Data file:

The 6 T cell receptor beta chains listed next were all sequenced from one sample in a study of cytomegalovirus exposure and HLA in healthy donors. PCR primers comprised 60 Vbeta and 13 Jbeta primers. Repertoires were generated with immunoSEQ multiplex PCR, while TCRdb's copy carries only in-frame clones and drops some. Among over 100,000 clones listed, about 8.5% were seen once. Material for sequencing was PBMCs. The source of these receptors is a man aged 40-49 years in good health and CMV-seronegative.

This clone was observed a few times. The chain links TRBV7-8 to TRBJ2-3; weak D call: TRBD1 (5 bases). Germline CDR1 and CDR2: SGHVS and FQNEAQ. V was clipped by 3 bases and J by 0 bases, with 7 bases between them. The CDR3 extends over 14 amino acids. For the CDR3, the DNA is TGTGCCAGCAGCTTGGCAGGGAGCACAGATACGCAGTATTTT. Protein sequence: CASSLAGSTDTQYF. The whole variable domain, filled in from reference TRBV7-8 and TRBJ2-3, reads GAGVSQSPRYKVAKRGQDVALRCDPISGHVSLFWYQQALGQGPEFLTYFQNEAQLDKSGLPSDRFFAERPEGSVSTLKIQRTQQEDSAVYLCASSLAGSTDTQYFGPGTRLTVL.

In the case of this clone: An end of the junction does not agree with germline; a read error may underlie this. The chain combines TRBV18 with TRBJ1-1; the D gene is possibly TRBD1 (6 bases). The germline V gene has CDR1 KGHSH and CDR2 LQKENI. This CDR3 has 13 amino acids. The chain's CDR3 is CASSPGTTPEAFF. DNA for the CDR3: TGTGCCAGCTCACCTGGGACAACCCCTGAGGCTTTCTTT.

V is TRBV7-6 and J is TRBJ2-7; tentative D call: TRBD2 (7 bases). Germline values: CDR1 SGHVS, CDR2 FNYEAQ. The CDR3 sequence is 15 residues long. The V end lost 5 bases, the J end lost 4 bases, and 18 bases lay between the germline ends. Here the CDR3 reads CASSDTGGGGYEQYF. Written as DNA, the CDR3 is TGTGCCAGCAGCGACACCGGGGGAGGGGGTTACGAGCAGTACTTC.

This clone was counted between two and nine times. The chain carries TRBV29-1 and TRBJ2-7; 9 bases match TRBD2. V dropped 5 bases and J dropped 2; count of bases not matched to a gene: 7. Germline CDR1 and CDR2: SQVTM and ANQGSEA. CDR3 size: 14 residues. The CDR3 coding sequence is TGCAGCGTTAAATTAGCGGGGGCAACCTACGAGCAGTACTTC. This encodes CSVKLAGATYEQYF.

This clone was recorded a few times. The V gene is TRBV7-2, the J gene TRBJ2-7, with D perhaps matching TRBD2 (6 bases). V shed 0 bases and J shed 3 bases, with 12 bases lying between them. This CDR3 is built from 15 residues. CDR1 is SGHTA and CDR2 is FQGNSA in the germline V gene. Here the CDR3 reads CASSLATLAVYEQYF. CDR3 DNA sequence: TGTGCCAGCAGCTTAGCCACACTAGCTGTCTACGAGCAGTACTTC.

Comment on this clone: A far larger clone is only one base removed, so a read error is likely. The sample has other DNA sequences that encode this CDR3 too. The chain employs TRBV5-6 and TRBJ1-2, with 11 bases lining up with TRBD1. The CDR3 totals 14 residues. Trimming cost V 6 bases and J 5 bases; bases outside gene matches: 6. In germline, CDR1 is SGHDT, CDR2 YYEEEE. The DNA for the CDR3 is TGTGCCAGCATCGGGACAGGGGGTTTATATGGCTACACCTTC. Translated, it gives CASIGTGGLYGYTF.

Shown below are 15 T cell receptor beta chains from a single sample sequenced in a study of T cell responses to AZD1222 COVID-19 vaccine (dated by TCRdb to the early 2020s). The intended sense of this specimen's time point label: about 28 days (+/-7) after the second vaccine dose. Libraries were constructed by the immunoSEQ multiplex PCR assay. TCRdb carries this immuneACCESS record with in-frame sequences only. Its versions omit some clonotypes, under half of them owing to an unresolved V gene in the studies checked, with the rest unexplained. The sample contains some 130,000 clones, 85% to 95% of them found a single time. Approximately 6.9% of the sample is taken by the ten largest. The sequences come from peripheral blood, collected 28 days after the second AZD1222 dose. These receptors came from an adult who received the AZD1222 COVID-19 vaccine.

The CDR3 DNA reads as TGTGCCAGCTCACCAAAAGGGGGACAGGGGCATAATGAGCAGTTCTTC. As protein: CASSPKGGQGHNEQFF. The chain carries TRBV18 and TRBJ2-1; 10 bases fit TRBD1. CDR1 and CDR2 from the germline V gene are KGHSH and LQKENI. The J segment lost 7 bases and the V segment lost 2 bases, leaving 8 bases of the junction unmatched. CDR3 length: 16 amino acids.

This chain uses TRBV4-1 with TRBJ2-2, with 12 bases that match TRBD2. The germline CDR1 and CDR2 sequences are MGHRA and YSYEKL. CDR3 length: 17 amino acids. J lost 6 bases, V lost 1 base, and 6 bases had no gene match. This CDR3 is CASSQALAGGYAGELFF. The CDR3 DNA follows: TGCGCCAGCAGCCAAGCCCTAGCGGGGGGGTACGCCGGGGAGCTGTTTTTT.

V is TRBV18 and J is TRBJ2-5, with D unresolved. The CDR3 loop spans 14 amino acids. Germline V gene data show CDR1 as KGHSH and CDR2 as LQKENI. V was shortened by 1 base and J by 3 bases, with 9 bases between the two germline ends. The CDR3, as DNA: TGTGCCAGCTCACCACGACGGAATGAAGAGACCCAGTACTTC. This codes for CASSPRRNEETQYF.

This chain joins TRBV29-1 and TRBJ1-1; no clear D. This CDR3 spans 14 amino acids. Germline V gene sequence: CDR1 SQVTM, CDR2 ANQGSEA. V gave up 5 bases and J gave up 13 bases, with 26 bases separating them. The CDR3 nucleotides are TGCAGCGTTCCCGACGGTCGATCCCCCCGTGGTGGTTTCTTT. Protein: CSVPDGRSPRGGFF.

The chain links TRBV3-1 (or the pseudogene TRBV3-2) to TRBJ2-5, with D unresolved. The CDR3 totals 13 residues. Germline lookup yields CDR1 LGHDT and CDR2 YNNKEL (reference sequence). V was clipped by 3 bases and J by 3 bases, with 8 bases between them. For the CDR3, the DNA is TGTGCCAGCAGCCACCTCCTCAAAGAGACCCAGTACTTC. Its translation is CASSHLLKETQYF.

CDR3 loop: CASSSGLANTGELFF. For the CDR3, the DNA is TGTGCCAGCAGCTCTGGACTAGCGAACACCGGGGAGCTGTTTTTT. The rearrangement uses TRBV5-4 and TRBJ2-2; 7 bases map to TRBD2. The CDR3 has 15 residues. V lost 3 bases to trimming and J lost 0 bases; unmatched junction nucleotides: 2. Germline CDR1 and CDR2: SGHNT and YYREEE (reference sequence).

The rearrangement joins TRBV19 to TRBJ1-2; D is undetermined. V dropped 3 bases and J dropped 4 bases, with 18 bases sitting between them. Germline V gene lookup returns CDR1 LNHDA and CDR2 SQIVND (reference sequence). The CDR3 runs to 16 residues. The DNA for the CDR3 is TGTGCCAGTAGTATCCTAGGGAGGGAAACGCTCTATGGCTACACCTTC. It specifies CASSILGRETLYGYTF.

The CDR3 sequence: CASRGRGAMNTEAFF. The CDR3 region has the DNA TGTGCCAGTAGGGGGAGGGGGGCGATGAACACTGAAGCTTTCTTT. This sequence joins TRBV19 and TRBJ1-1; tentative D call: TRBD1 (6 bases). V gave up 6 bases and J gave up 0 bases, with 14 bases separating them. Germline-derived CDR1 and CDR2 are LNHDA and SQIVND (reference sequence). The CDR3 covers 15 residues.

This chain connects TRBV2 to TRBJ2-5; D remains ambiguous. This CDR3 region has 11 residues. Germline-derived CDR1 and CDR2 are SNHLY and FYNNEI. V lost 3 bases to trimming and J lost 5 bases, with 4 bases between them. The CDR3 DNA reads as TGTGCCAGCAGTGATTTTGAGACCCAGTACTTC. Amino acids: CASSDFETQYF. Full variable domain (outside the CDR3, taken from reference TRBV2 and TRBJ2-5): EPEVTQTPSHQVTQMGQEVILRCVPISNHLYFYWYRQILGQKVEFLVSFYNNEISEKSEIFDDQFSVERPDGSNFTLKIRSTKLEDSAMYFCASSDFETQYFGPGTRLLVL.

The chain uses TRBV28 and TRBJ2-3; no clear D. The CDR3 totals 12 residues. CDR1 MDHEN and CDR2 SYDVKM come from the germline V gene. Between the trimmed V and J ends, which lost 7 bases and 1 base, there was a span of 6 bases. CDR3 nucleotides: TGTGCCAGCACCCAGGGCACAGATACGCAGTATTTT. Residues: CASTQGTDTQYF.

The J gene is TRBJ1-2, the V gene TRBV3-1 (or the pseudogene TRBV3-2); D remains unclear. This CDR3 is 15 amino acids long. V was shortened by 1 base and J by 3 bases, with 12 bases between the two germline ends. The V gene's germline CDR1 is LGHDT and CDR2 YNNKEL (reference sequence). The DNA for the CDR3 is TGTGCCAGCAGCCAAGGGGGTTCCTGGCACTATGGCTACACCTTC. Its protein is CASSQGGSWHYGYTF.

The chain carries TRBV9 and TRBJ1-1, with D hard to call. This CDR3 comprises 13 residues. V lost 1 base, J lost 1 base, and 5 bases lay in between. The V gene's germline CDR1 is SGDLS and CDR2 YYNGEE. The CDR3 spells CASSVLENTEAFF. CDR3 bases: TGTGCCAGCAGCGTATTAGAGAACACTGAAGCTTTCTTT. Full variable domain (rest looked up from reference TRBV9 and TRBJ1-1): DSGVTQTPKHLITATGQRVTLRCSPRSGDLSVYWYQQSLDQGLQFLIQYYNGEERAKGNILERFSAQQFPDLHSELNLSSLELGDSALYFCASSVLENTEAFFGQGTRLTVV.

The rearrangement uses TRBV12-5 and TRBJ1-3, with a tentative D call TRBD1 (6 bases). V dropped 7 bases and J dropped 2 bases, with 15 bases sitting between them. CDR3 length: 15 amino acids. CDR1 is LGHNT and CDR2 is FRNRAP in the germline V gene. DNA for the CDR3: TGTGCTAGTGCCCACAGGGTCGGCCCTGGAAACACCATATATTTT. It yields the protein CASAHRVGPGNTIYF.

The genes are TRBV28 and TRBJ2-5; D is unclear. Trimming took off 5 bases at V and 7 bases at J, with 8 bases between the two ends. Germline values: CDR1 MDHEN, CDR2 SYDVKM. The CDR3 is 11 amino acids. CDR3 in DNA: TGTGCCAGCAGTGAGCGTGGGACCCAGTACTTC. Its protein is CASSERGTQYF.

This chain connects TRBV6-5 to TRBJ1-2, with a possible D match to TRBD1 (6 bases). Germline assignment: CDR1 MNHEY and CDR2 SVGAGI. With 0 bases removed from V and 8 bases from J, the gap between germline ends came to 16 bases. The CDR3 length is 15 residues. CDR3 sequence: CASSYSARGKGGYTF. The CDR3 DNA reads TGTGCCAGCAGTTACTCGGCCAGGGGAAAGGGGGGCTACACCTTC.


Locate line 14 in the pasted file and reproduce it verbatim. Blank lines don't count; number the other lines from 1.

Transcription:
CDR3 loop: CASSSGLANTGELFF. For the CDR3, the DNA is TGTGCCAGCAGCTCTGGACTAGCGAACACCGGGGAGCTGTTTTTT. The rearrangement uses TRBV5-4 and TRBJ2-2; 7 bases map to TRBD2. The CDR3 has 15 residues. V lost 3 bases to trimming and J lost 0 bases; unmatched junction nucleotides: 2. Germline CDR1 and CDR2: SGHNT and YYREEE (reference sequence).